The growth of student debt raises some concerns, but not necessarily the ones we might think of. Total U.S. education related loans surpassed credit card debt in 2010, then topped auto loan debt in 2011 and hit the trillion dollar mark in 2012. It will likely reach $2 trillion by 2022. That's a huge number, causing some observers to warn that student loans could one day derail our entire economy. But we are still nowhere near the trillions of dollars in bad debt that fueled the subprime mortgage crisis, for example.
The overall debt figure also overstates the burden on individual borrowers. Despite horror stories about college students saddled with six-figure loans, their average debt at graduation in 2016 was about $37,000. That's an affordable amount, which most graduates should be able to repay within 10 years, based on their likely salary. Data shows that only one in six bachelor degree recipients is graduating with excessive debt, a figure that has been relatively constant for the last several decades. In-state public college tuition in particular remains an affordable option.
Debt levels do rise considerably for post-grad work. More than 90% of students who borrow more than $100,000 are graduate students, and about two thirds of medical students end up with six-figure debt. But their salaries are also typically much higher, which means they can better afford to make their loan payments.
It is also true that the number of students graduating with some debt is increasing. But students who complete their studies can generally manage that debt.
On the other hand, students who do not graduate or who do not go to college experience a greater degree of financial stress. Students who drop out of college earn less income than their peers who earn degrees and are four times more likely to default on their student loans. The lack of a college education remains a much bigger problem for young people than the debt incurred to get a degree.
Skeptics note that 30 to 35 percent of U.S. college graduates are living with their parents. But my research from a decade ago found the level was actually slightly higher back then, even before the 2008 financial crisis that plunged the economy into the Great Recession. Historically, it's not uncommon for graduates to go back home for several months while they search for jobs.
However, for low income students, rising college costs, including reliance on loans, can in fact have a chilling effect on enrollments. Imagine being told that you need to borrow more for your college education than your parents earn in a year. Low income students tend to be far more risk averse than middle and upper income students. Nobody loves having debt, but for low income students, the prospect can actually stop them from enrolling. Government grants and other support for higher education have decreased for decades on a per-student basis, making the path to college steadily more difficult for low income students.
This is a problem not just for those students, but for the broader U.S. economy and policymakers. U.S. unemployment reached a 16-year low in May 2017, but job growth has been so tepid that some economists now believe a shortage of workers is restraining GDP growth. Depending on who you ask, as many as 7 million jobs are going unfilled for a lack of qualified candidates. So there's certainly room to absorb more college graduates in high paying jobs.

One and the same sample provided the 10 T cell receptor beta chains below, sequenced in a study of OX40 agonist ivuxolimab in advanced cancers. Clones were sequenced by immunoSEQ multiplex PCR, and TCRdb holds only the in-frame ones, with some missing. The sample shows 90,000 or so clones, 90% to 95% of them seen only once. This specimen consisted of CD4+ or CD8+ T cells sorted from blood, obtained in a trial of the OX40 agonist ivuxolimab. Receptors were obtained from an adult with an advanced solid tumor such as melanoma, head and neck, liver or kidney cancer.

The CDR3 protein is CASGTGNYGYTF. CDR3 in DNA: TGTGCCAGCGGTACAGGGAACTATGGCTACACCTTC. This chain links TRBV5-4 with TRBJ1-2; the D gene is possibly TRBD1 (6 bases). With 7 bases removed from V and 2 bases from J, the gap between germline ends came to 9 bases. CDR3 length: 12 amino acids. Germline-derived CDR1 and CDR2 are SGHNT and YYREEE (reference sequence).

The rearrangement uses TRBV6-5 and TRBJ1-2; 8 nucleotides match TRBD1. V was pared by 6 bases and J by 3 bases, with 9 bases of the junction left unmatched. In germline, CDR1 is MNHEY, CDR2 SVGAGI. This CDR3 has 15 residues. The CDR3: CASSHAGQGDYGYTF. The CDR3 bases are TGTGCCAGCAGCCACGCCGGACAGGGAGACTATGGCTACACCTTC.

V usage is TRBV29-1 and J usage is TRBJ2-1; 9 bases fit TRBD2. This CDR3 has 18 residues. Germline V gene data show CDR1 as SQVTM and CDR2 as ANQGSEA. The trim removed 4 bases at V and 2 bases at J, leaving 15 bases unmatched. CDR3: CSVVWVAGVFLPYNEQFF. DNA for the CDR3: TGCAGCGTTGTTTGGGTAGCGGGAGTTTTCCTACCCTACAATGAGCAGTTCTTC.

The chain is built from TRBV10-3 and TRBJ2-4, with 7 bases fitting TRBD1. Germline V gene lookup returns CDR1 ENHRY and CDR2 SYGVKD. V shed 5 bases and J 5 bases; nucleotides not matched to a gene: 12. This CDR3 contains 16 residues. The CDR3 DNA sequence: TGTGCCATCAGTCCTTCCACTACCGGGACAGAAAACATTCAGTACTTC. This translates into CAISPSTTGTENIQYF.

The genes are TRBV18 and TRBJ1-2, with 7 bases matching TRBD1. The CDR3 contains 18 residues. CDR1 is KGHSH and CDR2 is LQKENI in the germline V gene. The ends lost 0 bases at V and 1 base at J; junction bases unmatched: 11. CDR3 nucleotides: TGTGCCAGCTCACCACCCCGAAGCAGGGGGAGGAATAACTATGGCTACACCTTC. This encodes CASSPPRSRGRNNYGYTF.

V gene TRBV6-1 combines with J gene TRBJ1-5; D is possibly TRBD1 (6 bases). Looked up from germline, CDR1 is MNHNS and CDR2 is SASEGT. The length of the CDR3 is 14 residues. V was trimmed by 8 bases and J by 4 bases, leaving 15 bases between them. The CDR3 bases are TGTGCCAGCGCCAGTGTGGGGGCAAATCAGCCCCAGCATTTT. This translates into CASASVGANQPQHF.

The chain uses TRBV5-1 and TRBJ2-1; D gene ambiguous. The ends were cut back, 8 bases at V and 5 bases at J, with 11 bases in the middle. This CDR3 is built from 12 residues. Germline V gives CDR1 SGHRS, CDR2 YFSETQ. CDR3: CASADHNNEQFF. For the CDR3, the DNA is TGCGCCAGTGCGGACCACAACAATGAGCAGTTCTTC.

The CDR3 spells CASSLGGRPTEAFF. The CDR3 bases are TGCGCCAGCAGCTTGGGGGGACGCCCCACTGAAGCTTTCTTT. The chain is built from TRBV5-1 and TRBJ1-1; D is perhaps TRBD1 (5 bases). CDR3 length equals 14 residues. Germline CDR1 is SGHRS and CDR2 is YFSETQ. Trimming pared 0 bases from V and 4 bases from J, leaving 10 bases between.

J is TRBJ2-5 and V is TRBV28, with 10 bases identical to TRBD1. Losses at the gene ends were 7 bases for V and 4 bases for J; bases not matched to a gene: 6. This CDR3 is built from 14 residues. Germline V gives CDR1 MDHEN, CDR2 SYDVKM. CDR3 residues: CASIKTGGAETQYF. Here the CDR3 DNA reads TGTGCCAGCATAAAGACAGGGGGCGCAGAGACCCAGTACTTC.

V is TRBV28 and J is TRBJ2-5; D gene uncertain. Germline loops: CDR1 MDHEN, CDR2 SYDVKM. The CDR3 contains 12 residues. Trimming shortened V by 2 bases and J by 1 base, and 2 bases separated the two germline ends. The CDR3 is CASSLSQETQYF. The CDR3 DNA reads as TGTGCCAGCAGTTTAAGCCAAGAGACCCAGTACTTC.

Many politicians and commentators reject the notion of increasing education spending. Why should we cover college costs when it's the individual students who reap the benefits of their degree? That's missing the point. Higher education brings many public benefits as well. Some are harder to assign a direct dollar value - improved health, increased voting and civic participation, lower crime rates. But federal and state governments do reap a direct financial windfall from education. A person with a bachelor's degree or a more advanced education pays more than twice the federal income tax, on average, of someone with just a high school diploma. Over an average work life of 40 to 45 years, the increased income tax revenue is the equivalent of a 14 percent annualized return to the federal government. Not only is this a good investment, there is arguably no better investment.
Our overall student debt burden is manageable today. But if we see more students taking on unsustainable loans in coming years, we might very well have a student debt crisis down the road. That becomes more likely with each year that the federal government, and most state governments, fail to adequately invest in higher education. We should be doing a lot more to make college more affordable.
Mark Kantrowitz is a nationally-recognized expert on student financial aid, scholarships and student loans. He has testified before Congress and federal/state agencies about student aid on several occasions. Mark has written for the New York Times, Wall Street Journal, Washington Post, Reuters, Huffington Post, U.S. News & World Report, Money Magazine, Bottom Line/Personal, Forbes, Newsweek and Time Magazine. He was named a Money Hero by Money Magazine. He is the author of four bestselling books about scholarships and financial aid, including Twisdoms about Paying for College, Filing the FAFSA and Secrets to Winning a Scholarship.